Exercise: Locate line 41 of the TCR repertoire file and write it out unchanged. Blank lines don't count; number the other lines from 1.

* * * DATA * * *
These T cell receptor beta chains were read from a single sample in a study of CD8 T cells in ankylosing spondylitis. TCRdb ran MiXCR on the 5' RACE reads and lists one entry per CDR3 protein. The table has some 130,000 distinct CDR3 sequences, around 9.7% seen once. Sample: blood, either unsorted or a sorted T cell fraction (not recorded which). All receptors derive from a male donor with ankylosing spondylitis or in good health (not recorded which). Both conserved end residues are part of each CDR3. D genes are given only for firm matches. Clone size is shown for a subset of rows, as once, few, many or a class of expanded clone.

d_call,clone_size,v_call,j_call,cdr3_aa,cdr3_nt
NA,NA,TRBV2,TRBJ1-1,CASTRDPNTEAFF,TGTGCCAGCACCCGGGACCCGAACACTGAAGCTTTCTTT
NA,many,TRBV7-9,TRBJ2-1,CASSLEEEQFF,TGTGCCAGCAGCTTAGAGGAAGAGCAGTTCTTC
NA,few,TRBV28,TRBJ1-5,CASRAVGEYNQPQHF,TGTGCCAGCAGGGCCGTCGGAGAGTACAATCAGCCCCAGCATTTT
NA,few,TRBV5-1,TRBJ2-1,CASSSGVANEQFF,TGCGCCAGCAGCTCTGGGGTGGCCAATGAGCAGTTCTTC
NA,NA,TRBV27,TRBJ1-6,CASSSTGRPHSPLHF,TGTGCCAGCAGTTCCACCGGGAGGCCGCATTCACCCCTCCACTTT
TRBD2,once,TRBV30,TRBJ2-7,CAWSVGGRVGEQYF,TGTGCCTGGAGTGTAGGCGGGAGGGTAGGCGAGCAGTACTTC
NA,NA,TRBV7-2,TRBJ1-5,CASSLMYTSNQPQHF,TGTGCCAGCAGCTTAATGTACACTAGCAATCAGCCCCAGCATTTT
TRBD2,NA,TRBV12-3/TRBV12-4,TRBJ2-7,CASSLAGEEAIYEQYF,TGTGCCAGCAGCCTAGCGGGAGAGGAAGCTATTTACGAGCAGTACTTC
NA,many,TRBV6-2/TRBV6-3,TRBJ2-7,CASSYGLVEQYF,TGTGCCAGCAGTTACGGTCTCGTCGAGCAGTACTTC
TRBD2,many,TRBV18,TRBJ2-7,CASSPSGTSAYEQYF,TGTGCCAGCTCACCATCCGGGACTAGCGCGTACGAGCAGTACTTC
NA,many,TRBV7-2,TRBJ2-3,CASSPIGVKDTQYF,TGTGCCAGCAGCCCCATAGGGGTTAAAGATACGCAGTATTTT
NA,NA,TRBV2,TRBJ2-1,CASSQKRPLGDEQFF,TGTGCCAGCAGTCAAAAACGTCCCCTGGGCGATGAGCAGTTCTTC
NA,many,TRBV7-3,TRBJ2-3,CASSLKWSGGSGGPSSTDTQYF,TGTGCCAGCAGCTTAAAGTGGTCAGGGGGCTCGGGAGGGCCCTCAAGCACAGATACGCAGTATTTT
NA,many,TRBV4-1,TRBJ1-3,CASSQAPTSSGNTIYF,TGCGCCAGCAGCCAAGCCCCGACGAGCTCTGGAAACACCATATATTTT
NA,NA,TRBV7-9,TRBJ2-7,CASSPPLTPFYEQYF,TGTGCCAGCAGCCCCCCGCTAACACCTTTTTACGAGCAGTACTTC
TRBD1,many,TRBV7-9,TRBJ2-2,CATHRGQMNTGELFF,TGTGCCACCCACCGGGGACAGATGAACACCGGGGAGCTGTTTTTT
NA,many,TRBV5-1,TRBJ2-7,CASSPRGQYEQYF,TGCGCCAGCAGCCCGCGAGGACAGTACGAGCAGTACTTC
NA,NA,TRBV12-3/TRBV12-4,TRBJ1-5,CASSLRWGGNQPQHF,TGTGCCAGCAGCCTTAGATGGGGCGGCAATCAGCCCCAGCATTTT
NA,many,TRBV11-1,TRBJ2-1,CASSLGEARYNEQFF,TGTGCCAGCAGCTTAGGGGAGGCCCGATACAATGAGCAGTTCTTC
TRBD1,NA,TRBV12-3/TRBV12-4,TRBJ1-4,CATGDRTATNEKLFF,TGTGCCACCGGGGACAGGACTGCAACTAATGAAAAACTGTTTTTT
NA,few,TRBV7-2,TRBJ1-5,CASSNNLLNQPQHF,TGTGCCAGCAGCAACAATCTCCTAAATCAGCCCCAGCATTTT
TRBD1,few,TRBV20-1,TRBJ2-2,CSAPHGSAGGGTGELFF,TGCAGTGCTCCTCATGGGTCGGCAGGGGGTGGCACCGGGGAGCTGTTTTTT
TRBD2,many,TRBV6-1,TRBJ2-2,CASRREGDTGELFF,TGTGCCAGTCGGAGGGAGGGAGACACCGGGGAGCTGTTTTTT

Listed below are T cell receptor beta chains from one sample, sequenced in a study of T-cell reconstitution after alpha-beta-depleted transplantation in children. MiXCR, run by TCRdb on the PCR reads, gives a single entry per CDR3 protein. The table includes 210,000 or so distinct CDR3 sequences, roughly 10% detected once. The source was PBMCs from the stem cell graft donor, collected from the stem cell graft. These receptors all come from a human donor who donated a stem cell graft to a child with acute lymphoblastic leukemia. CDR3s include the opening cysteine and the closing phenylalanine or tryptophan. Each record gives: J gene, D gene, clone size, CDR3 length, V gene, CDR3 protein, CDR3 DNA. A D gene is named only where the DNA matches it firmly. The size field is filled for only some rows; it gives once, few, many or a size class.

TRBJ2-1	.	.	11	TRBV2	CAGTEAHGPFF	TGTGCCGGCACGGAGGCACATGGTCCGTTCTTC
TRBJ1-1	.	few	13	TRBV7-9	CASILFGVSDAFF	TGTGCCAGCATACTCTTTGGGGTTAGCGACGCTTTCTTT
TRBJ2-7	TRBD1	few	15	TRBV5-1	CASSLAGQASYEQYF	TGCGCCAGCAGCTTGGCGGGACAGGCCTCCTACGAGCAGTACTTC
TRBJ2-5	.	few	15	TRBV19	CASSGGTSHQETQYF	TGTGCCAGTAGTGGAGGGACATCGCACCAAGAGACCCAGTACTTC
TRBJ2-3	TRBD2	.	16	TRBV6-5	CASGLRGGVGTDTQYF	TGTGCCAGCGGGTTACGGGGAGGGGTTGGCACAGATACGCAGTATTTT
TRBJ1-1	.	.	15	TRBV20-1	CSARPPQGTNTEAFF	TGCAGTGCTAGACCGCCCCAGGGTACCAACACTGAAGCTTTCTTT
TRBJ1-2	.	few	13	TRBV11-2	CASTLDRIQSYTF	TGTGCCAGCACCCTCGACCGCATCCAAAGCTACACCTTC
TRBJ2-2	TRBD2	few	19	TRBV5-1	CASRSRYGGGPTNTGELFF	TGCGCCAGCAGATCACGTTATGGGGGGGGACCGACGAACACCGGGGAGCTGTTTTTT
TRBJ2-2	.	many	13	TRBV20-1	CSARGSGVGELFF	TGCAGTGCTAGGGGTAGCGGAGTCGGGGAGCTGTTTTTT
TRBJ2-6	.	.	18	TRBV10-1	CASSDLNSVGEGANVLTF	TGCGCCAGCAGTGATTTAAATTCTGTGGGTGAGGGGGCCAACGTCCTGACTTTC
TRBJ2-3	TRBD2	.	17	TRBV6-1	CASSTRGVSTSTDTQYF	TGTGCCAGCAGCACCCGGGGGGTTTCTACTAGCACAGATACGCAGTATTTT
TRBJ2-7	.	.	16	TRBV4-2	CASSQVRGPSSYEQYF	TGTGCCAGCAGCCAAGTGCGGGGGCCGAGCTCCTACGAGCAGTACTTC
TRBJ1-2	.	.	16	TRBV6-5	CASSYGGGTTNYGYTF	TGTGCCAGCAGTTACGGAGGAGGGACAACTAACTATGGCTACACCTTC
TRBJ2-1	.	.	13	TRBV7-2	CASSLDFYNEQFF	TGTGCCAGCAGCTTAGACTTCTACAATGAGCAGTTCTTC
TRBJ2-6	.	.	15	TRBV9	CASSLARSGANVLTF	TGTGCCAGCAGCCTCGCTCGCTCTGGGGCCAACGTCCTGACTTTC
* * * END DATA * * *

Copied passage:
TRBJ2-6	.	.	15	TRBV9	CASSLARSGANVLTF	TGTGCCAGCAGCCTCGCTCGCTCTGGGGCCAACGTCCTGACTTTC